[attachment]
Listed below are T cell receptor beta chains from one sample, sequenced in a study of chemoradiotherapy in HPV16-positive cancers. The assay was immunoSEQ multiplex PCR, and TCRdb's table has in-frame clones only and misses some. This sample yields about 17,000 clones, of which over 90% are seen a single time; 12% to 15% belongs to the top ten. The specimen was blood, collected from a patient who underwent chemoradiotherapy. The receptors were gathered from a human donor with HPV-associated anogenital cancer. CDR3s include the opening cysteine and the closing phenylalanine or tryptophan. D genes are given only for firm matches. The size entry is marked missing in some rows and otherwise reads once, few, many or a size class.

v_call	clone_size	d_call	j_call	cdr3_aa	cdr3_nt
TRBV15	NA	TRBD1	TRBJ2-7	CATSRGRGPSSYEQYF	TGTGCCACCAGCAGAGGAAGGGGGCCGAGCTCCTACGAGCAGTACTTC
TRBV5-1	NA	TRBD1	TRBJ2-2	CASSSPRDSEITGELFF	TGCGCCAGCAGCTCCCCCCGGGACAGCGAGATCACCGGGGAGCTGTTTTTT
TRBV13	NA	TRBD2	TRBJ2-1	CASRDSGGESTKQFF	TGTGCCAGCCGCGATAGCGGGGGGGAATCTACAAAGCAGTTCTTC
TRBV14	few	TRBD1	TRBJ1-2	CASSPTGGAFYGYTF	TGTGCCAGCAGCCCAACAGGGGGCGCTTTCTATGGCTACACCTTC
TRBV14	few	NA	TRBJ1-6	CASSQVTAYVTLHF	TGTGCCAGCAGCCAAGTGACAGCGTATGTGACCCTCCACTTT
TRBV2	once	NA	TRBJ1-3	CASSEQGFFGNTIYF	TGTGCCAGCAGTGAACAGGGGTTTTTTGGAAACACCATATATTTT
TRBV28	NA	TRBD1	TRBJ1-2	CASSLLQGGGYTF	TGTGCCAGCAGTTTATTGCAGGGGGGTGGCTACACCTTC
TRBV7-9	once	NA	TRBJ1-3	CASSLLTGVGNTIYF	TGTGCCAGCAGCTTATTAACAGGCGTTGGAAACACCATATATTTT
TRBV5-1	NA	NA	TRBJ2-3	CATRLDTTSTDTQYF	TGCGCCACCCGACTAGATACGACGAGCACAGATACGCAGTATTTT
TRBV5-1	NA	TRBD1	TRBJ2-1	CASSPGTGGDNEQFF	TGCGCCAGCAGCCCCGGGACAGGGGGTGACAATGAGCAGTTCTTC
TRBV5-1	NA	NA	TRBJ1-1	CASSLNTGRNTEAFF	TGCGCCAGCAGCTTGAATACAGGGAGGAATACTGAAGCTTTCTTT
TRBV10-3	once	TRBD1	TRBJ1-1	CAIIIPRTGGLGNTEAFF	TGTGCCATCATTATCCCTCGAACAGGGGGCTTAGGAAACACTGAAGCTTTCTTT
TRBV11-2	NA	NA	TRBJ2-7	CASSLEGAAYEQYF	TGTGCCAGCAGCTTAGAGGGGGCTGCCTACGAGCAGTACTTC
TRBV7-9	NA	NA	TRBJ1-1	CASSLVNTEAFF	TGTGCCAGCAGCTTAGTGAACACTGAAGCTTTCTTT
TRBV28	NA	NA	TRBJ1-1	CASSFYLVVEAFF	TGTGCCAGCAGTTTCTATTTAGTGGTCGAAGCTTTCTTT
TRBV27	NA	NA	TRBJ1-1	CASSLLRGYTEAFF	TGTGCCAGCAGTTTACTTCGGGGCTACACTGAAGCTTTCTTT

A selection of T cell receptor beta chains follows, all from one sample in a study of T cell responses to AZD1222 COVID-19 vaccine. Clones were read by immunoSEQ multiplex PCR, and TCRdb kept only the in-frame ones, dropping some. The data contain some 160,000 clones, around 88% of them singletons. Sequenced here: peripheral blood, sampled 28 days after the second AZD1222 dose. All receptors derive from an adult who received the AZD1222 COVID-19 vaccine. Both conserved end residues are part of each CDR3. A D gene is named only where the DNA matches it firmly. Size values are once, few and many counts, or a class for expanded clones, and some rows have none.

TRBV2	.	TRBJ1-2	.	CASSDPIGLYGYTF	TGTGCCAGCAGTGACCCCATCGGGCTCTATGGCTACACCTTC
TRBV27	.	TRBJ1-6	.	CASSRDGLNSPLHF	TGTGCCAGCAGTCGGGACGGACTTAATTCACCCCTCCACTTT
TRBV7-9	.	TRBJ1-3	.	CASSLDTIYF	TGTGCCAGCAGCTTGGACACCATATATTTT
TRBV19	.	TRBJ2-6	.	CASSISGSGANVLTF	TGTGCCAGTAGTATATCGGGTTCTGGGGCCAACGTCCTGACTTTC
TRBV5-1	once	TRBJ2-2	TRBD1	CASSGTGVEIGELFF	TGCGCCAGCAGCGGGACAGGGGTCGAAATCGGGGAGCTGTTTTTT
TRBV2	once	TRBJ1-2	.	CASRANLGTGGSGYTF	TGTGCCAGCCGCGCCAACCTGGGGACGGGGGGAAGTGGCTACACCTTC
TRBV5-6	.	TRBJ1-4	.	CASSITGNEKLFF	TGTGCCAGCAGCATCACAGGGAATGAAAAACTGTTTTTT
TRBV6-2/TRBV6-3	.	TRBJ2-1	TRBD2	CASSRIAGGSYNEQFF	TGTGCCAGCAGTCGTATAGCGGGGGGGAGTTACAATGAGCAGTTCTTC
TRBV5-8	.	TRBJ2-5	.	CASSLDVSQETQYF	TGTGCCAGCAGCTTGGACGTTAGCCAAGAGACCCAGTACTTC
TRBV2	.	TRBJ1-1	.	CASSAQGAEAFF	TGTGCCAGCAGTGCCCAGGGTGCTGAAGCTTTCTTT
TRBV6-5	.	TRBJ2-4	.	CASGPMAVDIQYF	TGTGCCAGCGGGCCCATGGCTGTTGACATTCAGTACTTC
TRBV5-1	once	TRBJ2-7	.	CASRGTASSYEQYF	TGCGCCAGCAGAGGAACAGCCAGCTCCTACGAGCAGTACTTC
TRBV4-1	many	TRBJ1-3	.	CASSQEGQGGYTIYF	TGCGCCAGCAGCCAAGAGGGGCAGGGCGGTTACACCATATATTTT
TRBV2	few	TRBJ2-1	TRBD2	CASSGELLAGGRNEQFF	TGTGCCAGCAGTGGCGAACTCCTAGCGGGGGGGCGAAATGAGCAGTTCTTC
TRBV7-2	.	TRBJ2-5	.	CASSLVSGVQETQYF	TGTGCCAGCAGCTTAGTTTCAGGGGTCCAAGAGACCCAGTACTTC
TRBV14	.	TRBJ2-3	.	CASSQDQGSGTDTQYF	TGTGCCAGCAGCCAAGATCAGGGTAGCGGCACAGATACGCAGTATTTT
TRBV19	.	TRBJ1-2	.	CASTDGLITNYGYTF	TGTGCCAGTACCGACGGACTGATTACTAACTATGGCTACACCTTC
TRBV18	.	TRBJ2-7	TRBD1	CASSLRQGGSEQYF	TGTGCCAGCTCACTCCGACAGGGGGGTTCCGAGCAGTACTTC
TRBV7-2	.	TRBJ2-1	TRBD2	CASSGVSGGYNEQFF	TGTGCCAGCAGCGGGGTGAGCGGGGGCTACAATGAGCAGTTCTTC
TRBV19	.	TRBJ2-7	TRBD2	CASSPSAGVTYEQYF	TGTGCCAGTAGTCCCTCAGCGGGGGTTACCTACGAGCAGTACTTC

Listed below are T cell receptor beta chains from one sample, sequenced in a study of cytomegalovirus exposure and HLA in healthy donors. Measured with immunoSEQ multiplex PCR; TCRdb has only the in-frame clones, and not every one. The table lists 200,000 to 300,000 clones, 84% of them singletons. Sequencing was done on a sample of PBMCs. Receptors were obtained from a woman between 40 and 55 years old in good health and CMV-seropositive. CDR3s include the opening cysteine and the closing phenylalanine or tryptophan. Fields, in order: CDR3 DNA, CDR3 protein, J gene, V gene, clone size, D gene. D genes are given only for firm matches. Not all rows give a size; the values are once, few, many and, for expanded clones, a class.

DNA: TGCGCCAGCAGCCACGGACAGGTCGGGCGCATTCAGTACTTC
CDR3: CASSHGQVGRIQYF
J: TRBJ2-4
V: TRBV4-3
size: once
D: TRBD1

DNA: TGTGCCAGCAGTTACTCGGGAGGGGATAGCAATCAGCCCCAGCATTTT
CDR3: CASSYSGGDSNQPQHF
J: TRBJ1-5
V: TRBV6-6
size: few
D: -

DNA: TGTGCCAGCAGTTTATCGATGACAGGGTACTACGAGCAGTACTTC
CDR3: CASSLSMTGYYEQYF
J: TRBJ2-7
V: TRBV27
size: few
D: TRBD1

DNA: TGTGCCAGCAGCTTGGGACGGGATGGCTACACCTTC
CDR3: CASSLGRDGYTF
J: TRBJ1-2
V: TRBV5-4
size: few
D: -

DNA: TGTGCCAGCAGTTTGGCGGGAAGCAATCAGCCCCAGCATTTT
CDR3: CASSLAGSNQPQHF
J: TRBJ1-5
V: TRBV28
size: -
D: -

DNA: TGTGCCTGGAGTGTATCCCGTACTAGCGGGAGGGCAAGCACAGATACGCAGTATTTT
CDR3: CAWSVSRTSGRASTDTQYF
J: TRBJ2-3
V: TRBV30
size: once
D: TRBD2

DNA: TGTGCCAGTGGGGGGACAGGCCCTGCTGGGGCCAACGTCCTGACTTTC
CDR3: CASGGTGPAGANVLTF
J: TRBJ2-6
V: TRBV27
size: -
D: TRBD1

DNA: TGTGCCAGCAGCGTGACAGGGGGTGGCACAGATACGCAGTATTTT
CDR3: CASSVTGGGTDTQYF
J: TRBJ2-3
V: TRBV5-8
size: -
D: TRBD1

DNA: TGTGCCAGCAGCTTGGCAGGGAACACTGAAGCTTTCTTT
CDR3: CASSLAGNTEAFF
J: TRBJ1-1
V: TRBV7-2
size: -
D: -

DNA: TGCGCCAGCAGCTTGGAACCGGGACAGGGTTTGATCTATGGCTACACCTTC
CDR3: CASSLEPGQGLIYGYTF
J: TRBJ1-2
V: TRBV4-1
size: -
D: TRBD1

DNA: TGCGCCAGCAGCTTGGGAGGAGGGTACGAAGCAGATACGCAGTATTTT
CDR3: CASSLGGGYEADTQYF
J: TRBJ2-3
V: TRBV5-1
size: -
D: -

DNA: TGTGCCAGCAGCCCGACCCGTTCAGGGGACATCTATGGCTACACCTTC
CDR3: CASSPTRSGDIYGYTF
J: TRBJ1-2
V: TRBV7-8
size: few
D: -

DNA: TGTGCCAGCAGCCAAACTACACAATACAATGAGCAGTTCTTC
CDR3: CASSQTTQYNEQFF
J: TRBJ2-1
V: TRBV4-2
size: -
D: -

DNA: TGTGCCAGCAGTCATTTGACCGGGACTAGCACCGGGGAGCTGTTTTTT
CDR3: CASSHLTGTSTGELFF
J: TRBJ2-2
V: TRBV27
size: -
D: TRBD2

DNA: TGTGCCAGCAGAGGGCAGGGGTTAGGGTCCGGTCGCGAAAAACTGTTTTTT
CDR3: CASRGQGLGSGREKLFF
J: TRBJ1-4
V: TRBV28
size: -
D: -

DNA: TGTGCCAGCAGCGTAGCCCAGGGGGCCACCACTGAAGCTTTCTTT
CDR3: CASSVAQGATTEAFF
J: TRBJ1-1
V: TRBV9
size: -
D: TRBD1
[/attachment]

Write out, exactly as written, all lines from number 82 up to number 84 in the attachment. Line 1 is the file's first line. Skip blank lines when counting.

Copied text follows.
D: TRBD1

DNA: TGTGCCAGCAGCGTGACAGGGGGTGGCACAGATACGCAGTATTTT
CDR3: CASSVTGGGTDTQYF